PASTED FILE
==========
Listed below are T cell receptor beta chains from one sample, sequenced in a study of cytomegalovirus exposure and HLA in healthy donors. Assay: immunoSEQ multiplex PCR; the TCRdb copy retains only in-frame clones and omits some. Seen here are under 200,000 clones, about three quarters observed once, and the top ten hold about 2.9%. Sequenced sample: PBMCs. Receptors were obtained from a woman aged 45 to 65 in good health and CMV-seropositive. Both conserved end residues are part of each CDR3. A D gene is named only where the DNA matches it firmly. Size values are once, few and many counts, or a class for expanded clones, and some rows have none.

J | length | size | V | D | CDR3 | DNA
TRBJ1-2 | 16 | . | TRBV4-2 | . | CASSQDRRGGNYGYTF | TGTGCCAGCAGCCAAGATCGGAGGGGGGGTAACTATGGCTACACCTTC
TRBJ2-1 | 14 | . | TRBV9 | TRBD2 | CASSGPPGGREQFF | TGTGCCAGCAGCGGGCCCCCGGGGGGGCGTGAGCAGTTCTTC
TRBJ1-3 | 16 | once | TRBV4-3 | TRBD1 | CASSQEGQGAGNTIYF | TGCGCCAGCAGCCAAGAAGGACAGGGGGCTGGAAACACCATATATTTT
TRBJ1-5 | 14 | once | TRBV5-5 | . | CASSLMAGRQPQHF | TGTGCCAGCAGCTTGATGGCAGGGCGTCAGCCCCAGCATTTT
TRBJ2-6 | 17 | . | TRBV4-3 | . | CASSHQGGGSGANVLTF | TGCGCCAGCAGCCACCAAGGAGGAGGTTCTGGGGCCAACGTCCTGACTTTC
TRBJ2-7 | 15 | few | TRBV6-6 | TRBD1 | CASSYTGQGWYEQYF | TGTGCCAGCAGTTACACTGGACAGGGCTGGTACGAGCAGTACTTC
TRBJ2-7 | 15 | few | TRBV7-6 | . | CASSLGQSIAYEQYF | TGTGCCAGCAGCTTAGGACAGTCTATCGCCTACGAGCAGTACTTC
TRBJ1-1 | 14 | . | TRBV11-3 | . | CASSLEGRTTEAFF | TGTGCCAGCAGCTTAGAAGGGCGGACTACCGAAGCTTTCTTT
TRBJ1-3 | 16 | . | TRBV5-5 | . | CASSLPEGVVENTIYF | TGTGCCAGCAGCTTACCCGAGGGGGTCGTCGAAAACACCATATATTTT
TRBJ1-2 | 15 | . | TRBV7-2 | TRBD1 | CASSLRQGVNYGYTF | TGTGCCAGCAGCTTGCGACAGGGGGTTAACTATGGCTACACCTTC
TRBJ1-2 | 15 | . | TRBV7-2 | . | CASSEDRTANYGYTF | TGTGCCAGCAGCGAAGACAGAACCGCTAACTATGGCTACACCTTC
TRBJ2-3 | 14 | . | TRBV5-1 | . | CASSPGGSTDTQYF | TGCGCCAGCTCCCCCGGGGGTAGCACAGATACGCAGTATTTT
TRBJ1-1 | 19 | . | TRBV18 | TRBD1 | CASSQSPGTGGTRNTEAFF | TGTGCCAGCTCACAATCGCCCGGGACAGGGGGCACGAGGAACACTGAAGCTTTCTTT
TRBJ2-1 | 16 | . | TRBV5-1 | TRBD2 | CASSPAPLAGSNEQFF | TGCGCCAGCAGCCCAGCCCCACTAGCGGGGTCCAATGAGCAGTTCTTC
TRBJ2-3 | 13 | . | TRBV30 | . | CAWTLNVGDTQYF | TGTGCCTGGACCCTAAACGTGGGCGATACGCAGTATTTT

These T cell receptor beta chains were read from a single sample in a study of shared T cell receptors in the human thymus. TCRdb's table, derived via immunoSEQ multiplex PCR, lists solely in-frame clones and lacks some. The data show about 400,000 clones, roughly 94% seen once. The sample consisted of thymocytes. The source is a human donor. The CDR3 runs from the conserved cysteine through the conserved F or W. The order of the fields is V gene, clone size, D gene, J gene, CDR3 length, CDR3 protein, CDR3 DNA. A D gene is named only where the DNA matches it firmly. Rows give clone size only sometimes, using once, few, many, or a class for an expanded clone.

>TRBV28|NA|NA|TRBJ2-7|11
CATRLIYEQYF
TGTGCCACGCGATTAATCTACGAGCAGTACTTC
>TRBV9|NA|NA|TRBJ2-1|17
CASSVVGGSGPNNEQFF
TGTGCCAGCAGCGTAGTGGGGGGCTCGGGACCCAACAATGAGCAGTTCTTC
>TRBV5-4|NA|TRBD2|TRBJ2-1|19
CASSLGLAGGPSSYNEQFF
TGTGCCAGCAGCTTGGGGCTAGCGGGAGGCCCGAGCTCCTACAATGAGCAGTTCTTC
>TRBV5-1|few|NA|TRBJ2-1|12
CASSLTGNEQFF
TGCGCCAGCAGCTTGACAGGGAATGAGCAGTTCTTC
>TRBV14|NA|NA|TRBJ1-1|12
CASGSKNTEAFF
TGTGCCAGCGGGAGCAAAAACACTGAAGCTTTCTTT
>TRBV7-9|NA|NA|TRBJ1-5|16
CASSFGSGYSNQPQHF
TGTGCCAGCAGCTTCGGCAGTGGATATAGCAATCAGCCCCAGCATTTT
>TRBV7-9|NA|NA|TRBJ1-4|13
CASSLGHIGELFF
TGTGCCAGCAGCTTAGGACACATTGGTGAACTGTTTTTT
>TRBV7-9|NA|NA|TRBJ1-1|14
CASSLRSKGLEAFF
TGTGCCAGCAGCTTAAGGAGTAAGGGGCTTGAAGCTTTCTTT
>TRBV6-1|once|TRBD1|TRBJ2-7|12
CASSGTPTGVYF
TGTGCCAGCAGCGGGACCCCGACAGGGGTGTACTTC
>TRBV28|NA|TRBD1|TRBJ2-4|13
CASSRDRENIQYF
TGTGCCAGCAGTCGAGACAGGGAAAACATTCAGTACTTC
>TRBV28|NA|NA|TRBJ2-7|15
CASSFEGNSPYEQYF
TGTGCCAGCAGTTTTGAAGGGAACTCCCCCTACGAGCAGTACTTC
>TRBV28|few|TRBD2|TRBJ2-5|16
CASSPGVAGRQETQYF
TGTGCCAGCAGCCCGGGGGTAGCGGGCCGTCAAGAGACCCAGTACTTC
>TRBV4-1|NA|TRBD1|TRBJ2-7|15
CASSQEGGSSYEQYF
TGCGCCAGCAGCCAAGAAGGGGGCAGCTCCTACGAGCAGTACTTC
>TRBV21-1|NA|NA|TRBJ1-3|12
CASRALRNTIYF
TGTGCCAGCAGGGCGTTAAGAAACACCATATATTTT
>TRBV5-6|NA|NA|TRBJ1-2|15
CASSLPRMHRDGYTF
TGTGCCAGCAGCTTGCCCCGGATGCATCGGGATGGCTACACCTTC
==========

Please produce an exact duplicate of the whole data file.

Listed below are T cell receptor beta chains from one sample, sequenced in a study of cytomegalovirus exposure and HLA in healthy donors. Assay: immunoSEQ multiplex PCR; the TCRdb copy retains only in-frame clones and omits some. Seen here are under 200,000 clones, about three quarters observed once, and the top ten hold about 2.9%. Sequenced sample: PBMCs. Receptors were obtained from a woman aged 45 to 65 in good health and CMV-seropositive. Both conserved end residues are part of each CDR3. A D gene is named only where the DNA matches it firmly. Size values are once, few and many counts, or a class for expanded clones, and some rows have none.

J | length | size | V | D | CDR3 | DNA
TRBJ1-2 | 16 | . | TRBV4-2 | . | CASSQDRRGGNYGYTF | TGTGCCAGCAGCCAAGATCGGAGGGGGGGTAACTATGGCTACACCTTC
TRBJ2-1 | 14 | . | TRBV9 | TRBD2 | CASSGPPGGREQFF | TGTGCCAGCAGCGGGCCCCCGGGGGGGCGTGAGCAGTTCTTC
TRBJ1-3 | 16 | once | TRBV4-3 | TRBD1 | CASSQEGQGAGNTIYF | TGCGCCAGCAGCCAAGAAGGACAGGGGGCTGGAAACACCATATATTTT
TRBJ1-5 | 14 | once | TRBV5-5 | . | CASSLMAGRQPQHF | TGTGCCAGCAGCTTGATGGCAGGGCGTCAGCCCCAGCATTTT
TRBJ2-6 | 17 | . | TRBV4-3 | . | CASSHQGGGSGANVLTF | TGCGCCAGCAGCCACCAAGGAGGAGGTTCTGGGGCCAACGTCCTGACTTTC
TRBJ2-7 | 15 | few | TRBV6-6 | TRBD1 | CASSYTGQGWYEQYF | TGTGCCAGCAGTTACACTGGACAGGGCTGGTACGAGCAGTACTTC
TRBJ2-7 | 15 | few | TRBV7-6 | . | CASSLGQSIAYEQYF | TGTGCCAGCAGCTTAGGACAGTCTATCGCCTACGAGCAGTACTTC
TRBJ1-1 | 14 | . | TRBV11-3 | . | CASSLEGRTTEAFF | TGTGCCAGCAGCTTAGAAGGGCGGACTACCGAAGCTTTCTTT
TRBJ1-3 | 16 | . | TRBV5-5 | . | CASSLPEGVVENTIYF | TGTGCCAGCAGCTTACCCGAGGGGGTCGTCGAAAACACCATATATTTT
TRBJ1-2 | 15 | . | TRBV7-2 | TRBD1 | CASSLRQGVNYGYTF | TGTGCCAGCAGCTTGCGACAGGGGGTTAACTATGGCTACACCTTC
TRBJ1-2 | 15 | . | TRBV7-2 | . | CASSEDRTANYGYTF | TGTGCCAGCAGCGAAGACAGAACCGCTAACTATGGCTACACCTTC
TRBJ2-3 | 14 | . | TRBV5-1 | . | CASSPGGSTDTQYF | TGCGCCAGCTCCCCCGGGGGTAGCACAGATACGCAGTATTTT
TRBJ1-1 | 19 | . | TRBV18 | TRBD1 | CASSQSPGTGGTRNTEAFF | TGTGCCAGCTCACAATCGCCCGGGACAGGGGGCACGAGGAACACTGAAGCTTTCTTT
TRBJ2-1 | 16 | . | TRBV5-1 | TRBD2 | CASSPAPLAGSNEQFF | TGCGCCAGCAGCCCAGCCCCACTAGCGGGGTCCAATGAGCAGTTCTTC
TRBJ2-3 | 13 | . | TRBV30 | . | CAWTLNVGDTQYF | TGTGCCTGGACCCTAAACGTGGGCGATACGCAGTATTTT

These T cell receptor beta chains were read from a single sample in a study of shared T cell receptors in the human thymus. TCRdb's table, derived via immunoSEQ multiplex PCR, lists solely in-frame clones and lacks some. The data show about 400,000 clones, roughly 94% seen once. The sample consisted of thymocytes. The source is a human donor. The CDR3 runs from the conserved cysteine through the conserved F or W. The order of the fields is V gene, clone size, D gene, J gene, CDR3 length, CDR3 protein, CDR3 DNA. A D gene is named only where the DNA matches it firmly. Rows give clone size only sometimes, using once, few, many, or a class for an expanded clone.

>TRBV28|NA|NA|TRBJ2-7|11
CATRLIYEQYF
TGTGCCACGCGATTAATCTACGAGCAGTACTTC
>TRBV9|NA|NA|TRBJ2-1|17
CASSVVGGSGPNNEQFF
TGTGCCAGCAGCGTAGTGGGGGGCTCGGGACCCAACAATGAGCAGTTCTTC
>TRBV5-4|NA|TRBD2|TRBJ2-1|19
CASSLGLAGGPSSYNEQFF
TGTGCCAGCAGCTTGGGGCTAGCGGGAGGCCCGAGCTCCTACAATGAGCAGTTCTTC
>TRBV5-1|few|NA|TRBJ2-1|12
CASSLTGNEQFF
TGCGCCAGCAGCTTGACAGGGAATGAGCAGTTCTTC
>TRBV14|NA|NA|TRBJ1-1|12
CASGSKNTEAFF
TGTGCCAGCGGGAGCAAAAACACTGAAGCTTTCTTT
>TRBV7-9|NA|NA|TRBJ1-5|16
CASSFGSGYSNQPQHF
TGTGCCAGCAGCTTCGGCAGTGGATATAGCAATCAGCCCCAGCATTTT
>TRBV7-9|NA|NA|TRBJ1-4|13
CASSLGHIGELFF
TGTGCCAGCAGCTTAGGACACATTGGTGAACTGTTTTTT
>TRBV7-9|NA|NA|TRBJ1-1|14
CASSLRSKGLEAFF
TGTGCCAGCAGCTTAAGGAGTAAGGGGCTTGAAGCTTTCTTT
>TRBV6-1|once|TRBD1|TRBJ2-7|12
CASSGTPTGVYF
TGTGCCAGCAGCGGGACCCCGACAGGGGTGTACTTC
>TRBV28|NA|TRBD1|TRBJ2-4|13
CASSRDRENIQYF
TGTGCCAGCAGTCGAGACAGGGAAAACATTCAGTACTTC
>TRBV28|NA|NA|TRBJ2-7|15
CASSFEGNSPYEQYF
TGTGCCAGCAGTTTTGAAGGGAACTCCCCCTACGAGCAGTACTTC
>TRBV28|few|TRBD2|TRBJ2-5|16
CASSPGVAGRQETQYF
TGTGCCAGCAGCCCGGGGGTAGCGGGCCGTCAAGAGACCCAGTACTTC
>TRBV4-1|NA|TRBD1|TRBJ2-7|15
CASSQEGGSSYEQYF
TGCGCCAGCAGCCAAGAAGGGGGCAGCTCCTACGAGCAGTACTTC
>TRBV21-1|NA|NA|TRBJ1-3|12
CASRALRNTIYF
TGTGCCAGCAGGGCGTTAAGAAACACCATATATTTT
>TRBV5-6|NA|NA|TRBJ1-2|15
CASSLPRMHRDGYTF
TGTGCCAGCAGCTTGCCCCGGATGCATCGGGATGGCTACACCTTC